The heart is perverse above all things, and unsearchable, who can know it?
God rest the souls of all those who perished today at the hands of the shooter in Newtown, Connecticut. This post is written at the end of a day filled with speculation and conflicting reports. At this point, we do not know very much about exactly what happened; we know even less about what motivated the shooter, who apparently ended his rampage by turning the gun on himself. God alone is that man's judge.
I do not want to add to the speculation and theorizing about what happened. The focus here, rather, is on what this outrage reveals about our level of spiritual awareness. Conversations I have had with people about what happened confirms me in my conviction that many of us are suffering from a deadly lack of realism about fallen human nature. Our society has for many years cultivated spiritual blindness under the guise of enlightened thinking, and it is killing us -- both in this life, and in the life to come.
It is a curious fact that many in the West emerged from the bloody, cruel, murderous, war-torn, irreligious 20th century unable to face up to the fact that there are such things in the world as evil people. Even in the face of something as horrific as the massacre of 20 little kids and six adults, it is assumed that the shooter must have been insane -- because no sane person could do such a thing.
Nor does this thinking necessarily represent the concern for the murderer's immortal soul that might move one to hope for mitigating factors. There are, of course, the pure materialists, who think that individuals are nothing more than the sum total of their hormones, and that crime is solely attributable to chemical imbalances in the brain. But what about those who do not fall into this extreme category, but nevertheless instinctively chalk up atrocities like today's to insanity? Is it possible that this is just a way of thinking ourselves better than we really are? After all, the reasoning goes, one must be insane to do something so horrible; I am not insane; therefore, I am incapable of doing something that horrible. Is this thinking, then, a way of blotting out the reality that every one of us is capable of unspeakable evil -- that there, but for the grace of God, go we?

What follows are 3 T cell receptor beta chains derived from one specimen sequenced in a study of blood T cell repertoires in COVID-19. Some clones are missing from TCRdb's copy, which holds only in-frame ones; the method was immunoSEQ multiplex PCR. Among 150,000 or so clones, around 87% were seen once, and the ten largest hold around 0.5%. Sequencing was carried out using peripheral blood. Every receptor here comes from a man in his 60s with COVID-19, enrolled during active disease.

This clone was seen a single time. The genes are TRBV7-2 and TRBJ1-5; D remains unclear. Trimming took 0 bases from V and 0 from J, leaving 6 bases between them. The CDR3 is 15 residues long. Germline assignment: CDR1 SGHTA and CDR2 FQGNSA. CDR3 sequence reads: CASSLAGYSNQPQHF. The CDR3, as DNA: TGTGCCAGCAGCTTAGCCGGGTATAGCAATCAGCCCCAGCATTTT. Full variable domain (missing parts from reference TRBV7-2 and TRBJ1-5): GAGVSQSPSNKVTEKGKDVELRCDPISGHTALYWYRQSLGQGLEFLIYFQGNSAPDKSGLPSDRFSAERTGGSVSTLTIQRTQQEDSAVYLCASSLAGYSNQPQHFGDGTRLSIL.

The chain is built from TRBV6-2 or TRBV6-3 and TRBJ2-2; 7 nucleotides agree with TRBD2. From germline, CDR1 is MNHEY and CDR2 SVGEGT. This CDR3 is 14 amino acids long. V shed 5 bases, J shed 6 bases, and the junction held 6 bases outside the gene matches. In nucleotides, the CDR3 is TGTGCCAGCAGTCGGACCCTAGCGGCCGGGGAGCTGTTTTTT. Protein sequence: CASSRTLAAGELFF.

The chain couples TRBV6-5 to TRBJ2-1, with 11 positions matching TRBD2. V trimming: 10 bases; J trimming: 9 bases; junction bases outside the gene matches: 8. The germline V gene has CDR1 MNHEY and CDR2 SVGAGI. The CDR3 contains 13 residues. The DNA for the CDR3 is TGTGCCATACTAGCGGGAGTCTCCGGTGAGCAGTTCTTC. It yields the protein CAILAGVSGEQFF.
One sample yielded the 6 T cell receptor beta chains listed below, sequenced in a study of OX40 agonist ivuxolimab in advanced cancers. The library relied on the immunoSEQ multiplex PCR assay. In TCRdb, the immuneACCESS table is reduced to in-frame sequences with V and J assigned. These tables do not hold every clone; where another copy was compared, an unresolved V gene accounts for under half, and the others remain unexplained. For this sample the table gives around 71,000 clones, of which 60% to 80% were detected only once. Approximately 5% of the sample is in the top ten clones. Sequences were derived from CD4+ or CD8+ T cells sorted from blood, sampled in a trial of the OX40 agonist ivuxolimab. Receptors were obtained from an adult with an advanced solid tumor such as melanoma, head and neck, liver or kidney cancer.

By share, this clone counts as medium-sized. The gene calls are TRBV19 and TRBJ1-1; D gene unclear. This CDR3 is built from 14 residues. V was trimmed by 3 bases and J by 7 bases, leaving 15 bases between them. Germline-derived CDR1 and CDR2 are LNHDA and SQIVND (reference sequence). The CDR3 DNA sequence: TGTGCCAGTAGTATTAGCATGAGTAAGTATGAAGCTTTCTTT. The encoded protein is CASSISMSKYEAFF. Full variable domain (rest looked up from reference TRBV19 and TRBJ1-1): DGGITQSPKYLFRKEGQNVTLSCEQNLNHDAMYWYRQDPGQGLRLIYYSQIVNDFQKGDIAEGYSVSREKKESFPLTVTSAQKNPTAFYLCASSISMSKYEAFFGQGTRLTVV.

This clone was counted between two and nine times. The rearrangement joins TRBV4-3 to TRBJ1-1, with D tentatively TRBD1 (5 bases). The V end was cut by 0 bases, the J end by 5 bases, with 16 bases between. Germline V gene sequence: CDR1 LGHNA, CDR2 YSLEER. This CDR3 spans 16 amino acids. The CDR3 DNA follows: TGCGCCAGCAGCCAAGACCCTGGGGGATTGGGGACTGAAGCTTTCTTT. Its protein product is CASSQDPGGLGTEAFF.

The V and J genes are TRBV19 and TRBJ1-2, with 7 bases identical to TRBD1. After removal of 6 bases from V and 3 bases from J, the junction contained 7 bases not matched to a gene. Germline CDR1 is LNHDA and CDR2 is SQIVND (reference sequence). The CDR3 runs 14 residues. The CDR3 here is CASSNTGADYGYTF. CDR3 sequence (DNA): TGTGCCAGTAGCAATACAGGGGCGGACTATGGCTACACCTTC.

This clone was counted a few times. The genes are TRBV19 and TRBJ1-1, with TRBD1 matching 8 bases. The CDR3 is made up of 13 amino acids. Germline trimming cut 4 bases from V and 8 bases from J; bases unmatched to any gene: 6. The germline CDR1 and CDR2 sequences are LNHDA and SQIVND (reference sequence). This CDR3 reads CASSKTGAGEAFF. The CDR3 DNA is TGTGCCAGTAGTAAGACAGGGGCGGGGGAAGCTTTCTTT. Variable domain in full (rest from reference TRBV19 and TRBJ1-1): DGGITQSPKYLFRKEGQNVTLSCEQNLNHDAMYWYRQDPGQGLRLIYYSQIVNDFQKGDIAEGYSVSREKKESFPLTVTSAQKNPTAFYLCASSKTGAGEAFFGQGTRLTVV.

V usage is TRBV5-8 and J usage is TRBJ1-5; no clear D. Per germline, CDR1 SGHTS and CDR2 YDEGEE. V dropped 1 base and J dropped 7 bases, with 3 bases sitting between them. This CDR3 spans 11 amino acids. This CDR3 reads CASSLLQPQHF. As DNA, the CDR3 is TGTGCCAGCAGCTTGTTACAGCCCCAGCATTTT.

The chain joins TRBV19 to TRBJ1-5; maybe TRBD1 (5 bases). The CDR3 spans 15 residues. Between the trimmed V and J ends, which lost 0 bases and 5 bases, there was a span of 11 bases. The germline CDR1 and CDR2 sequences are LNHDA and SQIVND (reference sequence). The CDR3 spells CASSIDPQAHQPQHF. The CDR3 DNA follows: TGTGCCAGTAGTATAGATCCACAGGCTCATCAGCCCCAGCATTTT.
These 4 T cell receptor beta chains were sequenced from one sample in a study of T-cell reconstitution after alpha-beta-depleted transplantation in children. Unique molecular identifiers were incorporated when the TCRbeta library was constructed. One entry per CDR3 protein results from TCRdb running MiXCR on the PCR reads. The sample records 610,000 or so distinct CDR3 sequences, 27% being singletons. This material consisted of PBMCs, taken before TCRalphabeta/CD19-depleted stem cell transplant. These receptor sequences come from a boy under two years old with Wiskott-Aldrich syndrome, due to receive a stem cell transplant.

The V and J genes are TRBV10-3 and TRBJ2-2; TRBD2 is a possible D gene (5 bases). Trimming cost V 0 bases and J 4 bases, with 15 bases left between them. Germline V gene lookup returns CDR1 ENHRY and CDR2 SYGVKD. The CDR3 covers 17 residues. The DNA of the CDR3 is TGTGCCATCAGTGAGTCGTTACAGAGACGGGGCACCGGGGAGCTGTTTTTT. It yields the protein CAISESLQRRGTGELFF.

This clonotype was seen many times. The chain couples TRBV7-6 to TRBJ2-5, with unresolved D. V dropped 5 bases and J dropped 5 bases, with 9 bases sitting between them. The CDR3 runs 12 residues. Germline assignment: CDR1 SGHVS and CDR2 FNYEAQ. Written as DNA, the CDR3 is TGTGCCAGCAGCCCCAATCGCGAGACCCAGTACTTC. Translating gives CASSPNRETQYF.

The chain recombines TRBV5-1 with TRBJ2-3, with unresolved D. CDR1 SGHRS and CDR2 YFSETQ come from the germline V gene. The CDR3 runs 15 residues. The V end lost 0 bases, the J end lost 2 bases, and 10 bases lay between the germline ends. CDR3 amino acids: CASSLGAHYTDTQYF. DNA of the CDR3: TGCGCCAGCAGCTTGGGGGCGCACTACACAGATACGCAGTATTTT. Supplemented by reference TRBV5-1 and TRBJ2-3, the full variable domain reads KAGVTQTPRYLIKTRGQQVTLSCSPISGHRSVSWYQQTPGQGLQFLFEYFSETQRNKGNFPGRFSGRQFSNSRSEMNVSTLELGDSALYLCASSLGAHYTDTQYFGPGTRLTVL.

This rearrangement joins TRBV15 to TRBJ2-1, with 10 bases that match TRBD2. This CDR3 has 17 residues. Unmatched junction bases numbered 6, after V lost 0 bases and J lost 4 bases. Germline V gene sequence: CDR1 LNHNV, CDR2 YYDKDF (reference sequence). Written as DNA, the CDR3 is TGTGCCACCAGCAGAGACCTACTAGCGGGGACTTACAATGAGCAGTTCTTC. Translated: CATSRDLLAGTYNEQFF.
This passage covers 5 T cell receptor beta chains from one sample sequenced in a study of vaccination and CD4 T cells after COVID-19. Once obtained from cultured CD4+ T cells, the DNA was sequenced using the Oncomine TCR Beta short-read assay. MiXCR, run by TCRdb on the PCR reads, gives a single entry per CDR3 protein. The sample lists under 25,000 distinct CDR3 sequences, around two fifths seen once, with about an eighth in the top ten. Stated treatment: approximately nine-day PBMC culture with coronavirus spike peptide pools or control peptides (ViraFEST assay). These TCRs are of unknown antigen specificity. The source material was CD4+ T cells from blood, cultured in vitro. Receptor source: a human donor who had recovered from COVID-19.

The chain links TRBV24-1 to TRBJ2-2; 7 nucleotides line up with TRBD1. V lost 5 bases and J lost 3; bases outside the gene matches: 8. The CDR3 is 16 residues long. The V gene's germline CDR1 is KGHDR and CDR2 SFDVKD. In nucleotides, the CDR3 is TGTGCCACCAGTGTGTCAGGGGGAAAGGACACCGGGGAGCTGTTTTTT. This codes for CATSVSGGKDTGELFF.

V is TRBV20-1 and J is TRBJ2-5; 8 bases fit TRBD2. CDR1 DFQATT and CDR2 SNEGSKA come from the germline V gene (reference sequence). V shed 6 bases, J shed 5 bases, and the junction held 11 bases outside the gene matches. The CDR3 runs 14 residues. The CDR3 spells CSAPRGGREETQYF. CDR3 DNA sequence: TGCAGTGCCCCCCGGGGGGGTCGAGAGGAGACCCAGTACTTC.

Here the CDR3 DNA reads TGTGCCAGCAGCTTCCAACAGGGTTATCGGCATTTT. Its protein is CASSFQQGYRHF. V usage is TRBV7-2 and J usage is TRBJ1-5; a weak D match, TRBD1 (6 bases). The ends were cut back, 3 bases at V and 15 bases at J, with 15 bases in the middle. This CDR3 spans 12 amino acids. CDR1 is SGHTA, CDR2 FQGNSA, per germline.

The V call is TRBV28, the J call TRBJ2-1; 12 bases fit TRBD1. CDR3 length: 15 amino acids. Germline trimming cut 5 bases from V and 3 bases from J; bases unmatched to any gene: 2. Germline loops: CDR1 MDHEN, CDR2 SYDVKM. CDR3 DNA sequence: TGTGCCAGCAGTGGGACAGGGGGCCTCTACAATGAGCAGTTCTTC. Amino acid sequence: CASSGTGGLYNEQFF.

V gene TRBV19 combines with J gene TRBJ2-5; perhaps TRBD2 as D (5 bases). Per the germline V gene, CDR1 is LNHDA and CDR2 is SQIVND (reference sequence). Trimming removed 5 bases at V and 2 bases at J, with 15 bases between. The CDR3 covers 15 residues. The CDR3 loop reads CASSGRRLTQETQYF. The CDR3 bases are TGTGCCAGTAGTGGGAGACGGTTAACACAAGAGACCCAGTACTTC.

I do not know whether the shooter in Connecticut will turn out to have been insane. We may never know. But what we need to face up to is the fact of original sin, which inclines us to evil and makes it harder to practice virtue. Only one Man and one woman in history were ever completely free from the taint of original sin, and we are not either of them. Sin darkens the intellect, and leads to more sin. We should not be surprised if we find that people who commit terrible crimes are enslaved to some vice, even if the vice seems wholly unrelated to the crime. It is not unrelated. Where will our vices lead us, if we do not strive to extricate ourselves from them?
The other thing we need to face up to is that, despite the powerful allure of sin, we human beings who have the use of reason have free will. That makes us both capable of choosing evil and responsible for having done so. To hold any other position is to dehumanize criminals and deny their inherent dignity. It also blinds us to the need to pray for grace to avoid falling into evil ourselves.
Let us pray for the souls of those who died today; for consolation for the families of the dead; and for mercy for him who murdered them. And let us pray for ourselves, that we may avoid sin, have frequent recourse to the Sacraments, and strive to remain in the state of grace.